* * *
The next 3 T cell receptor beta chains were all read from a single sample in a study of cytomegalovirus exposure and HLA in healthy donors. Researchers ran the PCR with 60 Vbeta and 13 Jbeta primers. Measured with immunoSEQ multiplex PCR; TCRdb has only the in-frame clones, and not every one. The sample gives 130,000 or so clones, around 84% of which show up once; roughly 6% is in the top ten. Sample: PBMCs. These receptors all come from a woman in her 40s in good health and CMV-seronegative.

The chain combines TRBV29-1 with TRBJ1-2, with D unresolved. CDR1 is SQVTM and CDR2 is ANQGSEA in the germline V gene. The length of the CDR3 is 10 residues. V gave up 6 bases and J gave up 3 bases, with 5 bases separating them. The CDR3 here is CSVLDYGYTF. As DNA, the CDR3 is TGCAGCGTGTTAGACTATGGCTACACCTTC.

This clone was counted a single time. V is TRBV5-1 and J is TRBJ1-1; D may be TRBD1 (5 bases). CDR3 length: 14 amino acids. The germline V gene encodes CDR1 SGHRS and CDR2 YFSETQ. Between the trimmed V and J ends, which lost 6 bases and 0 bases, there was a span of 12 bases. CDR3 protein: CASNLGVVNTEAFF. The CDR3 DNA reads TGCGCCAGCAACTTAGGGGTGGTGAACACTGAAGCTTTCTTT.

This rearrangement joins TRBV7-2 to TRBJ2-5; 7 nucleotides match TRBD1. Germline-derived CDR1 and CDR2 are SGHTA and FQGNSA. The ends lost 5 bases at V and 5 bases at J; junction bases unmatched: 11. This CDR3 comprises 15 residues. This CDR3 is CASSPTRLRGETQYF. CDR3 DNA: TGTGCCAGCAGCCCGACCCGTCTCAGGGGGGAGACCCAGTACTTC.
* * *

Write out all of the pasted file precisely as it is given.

The next 3 T cell receptor beta chains were all read from a single sample in a study of cytomegalovirus exposure and HLA in healthy donors. Researchers ran the PCR with 60 Vbeta and 13 Jbeta primers. Measured with immunoSEQ multiplex PCR; TCRdb has only the in-frame clones, and not every one. The sample gives 130,000 or so clones, around 84% of which show up once; roughly 6% is in the top ten. Sample: PBMCs. These receptors all come from a woman in her 40s in good health and CMV-seronegative.

The chain combines TRBV29-1 with TRBJ1-2, with D unresolved. CDR1 is SQVTM and CDR2 is ANQGSEA in the germline V gene. The length of the CDR3 is 10 residues. V gave up 6 bases and J gave up 3 bases, with 5 bases separating them. The CDR3 here is CSVLDYGYTF. As DNA, the CDR3 is TGCAGCGTGTTAGACTATGGCTACACCTTC.

This clone was counted a single time. V is TRBV5-1 and J is TRBJ1-1; D may be TRBD1 (5 bases). CDR3 length: 14 amino acids. The germline V gene encodes CDR1 SGHRS and CDR2 YFSETQ. Between the trimmed V and J ends, which lost 6 bases and 0 bases, there was a span of 12 bases. CDR3 protein: CASNLGVVNTEAFF. The CDR3 DNA reads TGCGCCAGCAACTTAGGGGTGGTGAACACTGAAGCTTTCTTT.

This rearrangement joins TRBV7-2 to TRBJ2-5; 7 nucleotides match TRBD1. Germline-derived CDR1 and CDR2 are SGHTA and FQGNSA. The ends lost 5 bases at V and 5 bases at J; junction bases unmatched: 11. This CDR3 comprises 15 residues. This CDR3 is CASSPTRLRGETQYF. CDR3 DNA: TGTGCCAGCAGCCCGACCCGTCTCAGGGGGGAGACCCAGTACTTC.